It's hard to say which of the new weapons is the "coolest" though because each has different functionality and most of them upgrade into versions with new functionality. I think the coolest aspect of the weapons is that when you upgrade them, you get what is essentially a brand new gun!
Not at all. On Ratchet & Clank 1, Naughty Dog gave us the code for their background renderer. We modified it and integrated it with the 10 or so other renderers we developed ourselves. Then we gave the modified code back to NDI in the hopes that they could use the improvements we made for Jak II. Naughty Dog gave us a real leg up during RC1 with their generosity.
On Ratchet & Clank 2, the background renderer was modified even further by Insomniac's Al Hastings and Rob Wyatt who reworked a lot of the technology to enable more polygons on screen, bigger environments, etc. We added a brand new lighting system, improved our other renderers like the animation renderer, particle renderer, sky renderer, etc. As a result RC2 runs faster than the first and if you compare its engine with that of Jak II, they'll probably look pretty different.
Well, aside from the background renderer we used in RC1 and as the base for RC2's background engine, we've always developed our own technology from the ground up. At the beginning of RC2 we also gave Naughty Dog our occlusion system (this is a system that ensures you don't draw objects when they're hidden or “occluded” by other objects. I'm not sure if they used it in Jak II.
We have a very strong tech and tools department at Insomniac and they kept very busy on Ratchet and Clank 2 developing the new lighting system, adding 16:9 support, improving the animation and special effects renderers, etc. Since the game is about 150 per cent bigger than the first the technology team had a lot of work to do to keep the framerate at a constant 50fps and to squeeze everything into memory.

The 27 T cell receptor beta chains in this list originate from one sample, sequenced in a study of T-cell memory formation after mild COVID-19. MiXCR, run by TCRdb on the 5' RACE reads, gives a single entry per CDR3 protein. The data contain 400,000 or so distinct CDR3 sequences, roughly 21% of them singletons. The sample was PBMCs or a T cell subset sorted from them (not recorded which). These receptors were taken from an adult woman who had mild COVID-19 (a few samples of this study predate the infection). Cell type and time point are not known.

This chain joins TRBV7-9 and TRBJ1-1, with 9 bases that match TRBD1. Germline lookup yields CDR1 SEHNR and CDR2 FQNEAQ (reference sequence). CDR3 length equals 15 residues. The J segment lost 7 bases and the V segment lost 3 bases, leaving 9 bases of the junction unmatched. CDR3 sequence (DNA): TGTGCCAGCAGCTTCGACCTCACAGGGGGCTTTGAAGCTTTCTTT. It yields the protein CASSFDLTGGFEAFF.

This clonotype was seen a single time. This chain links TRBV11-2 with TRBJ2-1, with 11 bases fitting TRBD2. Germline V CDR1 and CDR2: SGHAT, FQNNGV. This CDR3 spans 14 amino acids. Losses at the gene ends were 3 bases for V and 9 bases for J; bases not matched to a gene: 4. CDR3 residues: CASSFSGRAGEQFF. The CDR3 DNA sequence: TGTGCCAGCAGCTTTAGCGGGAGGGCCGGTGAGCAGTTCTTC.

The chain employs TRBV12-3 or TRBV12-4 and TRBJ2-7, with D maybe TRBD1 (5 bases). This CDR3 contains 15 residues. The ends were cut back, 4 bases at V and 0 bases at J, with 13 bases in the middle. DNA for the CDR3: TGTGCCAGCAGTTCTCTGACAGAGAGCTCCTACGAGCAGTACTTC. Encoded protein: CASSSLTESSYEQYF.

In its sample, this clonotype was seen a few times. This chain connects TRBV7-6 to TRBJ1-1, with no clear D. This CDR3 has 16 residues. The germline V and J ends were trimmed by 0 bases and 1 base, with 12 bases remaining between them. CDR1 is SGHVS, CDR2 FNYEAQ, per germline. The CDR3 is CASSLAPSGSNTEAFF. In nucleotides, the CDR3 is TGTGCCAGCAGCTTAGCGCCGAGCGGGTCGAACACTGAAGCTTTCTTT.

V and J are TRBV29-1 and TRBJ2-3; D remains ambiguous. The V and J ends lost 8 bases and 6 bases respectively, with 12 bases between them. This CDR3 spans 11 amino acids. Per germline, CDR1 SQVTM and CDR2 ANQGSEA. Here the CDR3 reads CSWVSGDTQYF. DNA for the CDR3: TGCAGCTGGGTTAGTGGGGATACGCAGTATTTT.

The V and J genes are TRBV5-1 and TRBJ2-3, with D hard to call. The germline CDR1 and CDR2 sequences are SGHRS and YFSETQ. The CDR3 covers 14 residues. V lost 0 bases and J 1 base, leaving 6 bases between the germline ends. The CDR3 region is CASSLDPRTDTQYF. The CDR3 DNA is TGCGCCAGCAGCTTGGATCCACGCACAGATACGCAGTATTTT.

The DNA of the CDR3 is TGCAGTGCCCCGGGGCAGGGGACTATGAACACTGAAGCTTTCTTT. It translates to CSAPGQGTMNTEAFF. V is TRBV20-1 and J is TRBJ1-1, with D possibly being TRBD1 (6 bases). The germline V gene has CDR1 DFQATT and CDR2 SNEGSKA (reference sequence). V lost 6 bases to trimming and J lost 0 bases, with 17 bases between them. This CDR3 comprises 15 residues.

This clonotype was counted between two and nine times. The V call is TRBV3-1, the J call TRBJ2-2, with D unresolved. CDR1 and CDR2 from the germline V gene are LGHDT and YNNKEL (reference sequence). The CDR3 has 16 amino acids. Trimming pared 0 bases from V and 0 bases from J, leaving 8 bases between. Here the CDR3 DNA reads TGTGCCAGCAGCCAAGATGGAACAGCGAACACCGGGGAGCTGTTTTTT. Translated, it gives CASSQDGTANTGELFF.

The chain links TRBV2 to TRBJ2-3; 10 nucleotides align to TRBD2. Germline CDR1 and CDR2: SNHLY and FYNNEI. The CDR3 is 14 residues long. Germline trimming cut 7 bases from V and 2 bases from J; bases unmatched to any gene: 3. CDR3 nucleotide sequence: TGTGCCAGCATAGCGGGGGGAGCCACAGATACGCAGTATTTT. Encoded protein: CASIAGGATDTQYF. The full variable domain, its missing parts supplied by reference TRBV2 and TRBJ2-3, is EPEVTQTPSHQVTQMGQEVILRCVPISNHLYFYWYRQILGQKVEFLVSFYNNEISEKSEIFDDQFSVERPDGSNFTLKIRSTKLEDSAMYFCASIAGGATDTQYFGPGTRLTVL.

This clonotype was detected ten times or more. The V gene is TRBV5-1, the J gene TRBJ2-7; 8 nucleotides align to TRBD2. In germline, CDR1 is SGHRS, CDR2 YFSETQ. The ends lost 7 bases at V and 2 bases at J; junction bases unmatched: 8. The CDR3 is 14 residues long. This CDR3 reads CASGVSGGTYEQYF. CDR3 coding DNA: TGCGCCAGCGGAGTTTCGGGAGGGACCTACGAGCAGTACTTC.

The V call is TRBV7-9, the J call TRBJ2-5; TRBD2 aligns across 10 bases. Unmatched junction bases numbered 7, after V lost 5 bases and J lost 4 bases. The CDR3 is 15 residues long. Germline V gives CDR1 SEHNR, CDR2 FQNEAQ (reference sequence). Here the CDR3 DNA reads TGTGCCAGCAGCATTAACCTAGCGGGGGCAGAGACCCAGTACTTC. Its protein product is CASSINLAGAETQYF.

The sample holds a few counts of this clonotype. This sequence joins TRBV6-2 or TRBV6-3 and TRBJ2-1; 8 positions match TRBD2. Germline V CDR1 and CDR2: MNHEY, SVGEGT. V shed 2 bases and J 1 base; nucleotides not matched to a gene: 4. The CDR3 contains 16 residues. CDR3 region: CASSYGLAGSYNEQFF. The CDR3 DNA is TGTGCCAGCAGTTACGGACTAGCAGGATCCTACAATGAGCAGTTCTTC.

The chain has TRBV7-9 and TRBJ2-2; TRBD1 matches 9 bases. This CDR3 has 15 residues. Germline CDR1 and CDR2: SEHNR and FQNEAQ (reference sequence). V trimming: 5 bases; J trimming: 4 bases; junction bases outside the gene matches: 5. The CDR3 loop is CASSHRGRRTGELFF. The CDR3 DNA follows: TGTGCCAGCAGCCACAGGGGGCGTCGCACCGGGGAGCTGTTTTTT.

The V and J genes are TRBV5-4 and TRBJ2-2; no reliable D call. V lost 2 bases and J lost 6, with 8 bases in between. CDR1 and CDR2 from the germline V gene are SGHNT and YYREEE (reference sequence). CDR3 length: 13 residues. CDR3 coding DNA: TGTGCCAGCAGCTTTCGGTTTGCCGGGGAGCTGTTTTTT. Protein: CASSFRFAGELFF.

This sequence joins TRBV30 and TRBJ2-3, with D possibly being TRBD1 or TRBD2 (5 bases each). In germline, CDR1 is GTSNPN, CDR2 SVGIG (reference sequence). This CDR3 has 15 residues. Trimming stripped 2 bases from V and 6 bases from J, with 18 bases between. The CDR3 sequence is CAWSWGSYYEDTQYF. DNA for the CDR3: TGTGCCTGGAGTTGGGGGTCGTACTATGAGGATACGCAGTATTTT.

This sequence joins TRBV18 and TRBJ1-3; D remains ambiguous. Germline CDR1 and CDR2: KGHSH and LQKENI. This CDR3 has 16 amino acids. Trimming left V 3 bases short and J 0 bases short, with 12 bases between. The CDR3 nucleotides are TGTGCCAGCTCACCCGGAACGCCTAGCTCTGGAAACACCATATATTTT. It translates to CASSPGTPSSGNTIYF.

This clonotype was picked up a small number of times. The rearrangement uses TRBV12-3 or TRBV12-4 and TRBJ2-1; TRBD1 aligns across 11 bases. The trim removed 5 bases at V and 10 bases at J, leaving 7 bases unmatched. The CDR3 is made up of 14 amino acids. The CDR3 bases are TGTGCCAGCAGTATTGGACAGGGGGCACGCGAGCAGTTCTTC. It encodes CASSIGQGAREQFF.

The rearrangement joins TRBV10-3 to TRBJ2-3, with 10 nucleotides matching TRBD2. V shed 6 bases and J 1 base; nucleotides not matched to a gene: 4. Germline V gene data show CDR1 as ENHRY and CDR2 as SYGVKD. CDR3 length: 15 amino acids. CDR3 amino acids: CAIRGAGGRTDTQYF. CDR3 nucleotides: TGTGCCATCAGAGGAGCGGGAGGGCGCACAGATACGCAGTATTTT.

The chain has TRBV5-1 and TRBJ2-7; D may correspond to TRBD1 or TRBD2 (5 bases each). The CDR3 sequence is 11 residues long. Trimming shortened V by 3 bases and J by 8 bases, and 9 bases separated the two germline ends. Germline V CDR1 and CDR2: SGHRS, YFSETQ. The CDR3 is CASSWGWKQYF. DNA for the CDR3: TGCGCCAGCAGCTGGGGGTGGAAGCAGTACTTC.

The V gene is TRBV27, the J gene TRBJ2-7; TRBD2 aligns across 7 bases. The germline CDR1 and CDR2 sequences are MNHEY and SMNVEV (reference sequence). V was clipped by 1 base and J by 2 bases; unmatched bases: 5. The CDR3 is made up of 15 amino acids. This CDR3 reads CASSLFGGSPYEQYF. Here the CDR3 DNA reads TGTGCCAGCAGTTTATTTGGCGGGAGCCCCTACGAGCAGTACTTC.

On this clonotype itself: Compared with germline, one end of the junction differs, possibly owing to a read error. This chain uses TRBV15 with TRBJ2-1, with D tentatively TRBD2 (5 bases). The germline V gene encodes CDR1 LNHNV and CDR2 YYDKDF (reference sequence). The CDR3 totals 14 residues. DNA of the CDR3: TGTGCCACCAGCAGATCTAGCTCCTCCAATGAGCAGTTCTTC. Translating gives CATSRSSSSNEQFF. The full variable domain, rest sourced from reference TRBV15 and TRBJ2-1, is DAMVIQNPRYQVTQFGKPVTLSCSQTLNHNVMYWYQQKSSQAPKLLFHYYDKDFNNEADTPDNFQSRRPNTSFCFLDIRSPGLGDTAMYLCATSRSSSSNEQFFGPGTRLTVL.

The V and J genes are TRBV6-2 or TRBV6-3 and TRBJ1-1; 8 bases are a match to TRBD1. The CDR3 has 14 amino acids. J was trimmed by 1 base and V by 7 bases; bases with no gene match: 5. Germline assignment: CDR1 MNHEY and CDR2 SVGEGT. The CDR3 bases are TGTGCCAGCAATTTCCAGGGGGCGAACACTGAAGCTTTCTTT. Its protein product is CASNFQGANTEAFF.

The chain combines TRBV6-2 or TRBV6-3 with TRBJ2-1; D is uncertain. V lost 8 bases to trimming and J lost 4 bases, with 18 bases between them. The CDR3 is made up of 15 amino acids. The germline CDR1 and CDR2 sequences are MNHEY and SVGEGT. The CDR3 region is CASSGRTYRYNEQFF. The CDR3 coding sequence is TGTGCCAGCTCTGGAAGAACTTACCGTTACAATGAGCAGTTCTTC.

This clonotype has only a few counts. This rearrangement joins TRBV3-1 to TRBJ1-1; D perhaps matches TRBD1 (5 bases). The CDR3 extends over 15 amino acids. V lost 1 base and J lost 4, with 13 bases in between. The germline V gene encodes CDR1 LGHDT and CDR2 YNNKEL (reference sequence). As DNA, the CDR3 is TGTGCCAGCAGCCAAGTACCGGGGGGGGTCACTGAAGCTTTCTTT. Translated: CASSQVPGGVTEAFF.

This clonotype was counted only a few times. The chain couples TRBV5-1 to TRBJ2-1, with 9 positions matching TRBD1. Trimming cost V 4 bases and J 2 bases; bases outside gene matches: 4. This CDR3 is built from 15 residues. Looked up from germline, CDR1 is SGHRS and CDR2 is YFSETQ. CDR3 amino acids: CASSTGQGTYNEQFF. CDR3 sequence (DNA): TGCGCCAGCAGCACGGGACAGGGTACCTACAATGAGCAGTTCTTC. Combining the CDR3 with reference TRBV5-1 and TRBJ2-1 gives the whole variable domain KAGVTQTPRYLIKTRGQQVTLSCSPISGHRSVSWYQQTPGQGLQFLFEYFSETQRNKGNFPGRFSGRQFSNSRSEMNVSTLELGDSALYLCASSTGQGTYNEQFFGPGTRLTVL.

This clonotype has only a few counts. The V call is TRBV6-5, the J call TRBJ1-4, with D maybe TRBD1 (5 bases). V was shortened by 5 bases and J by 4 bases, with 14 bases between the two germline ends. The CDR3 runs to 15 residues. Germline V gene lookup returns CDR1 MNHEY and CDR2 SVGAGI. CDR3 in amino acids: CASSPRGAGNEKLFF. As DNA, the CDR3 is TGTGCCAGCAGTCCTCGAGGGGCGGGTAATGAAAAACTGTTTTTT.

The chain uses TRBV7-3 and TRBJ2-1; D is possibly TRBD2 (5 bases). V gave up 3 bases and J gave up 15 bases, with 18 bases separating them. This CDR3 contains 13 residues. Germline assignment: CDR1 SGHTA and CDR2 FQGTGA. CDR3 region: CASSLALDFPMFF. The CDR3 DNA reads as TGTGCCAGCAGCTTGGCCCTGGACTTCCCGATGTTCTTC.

Not including the support folks here at Insomniac there were around 65 Insomniacs designing, building and testing the game. Plus we had a composer, David Bergeaud writing the music, some great voice actors helping with the characters, Mark Cerny assisting on design, and lots of folks at Sony helping with the testing, marketing and PR.
Clank, especially big Clank gets more screen time in RC2. What's especially cool is that you get to play on the spherical worlds as Giant Clank. Little Clank gets a couple of new bots to command as well.
That's a question I hope to answer when and if we announce a third game!
We're not afraid to step outside of platforming as we have in the past with Disruptor. But I think we've developed a real expertise for creating platformers so as long as the genre is still something that players want, we'll be making those games. Though I believe that by the next generation of hardware, platformers will be very different from what they are now - the genre is currently going through its first significant transformation since games went 3D.
Your guess is as good as mine right now.
(Scratches head) now how do I answer that? If we were, I wouldn't be able to tell you anyway. Sorry about that - I don't want the Sony hit men coming after me and breaking my kneecaps.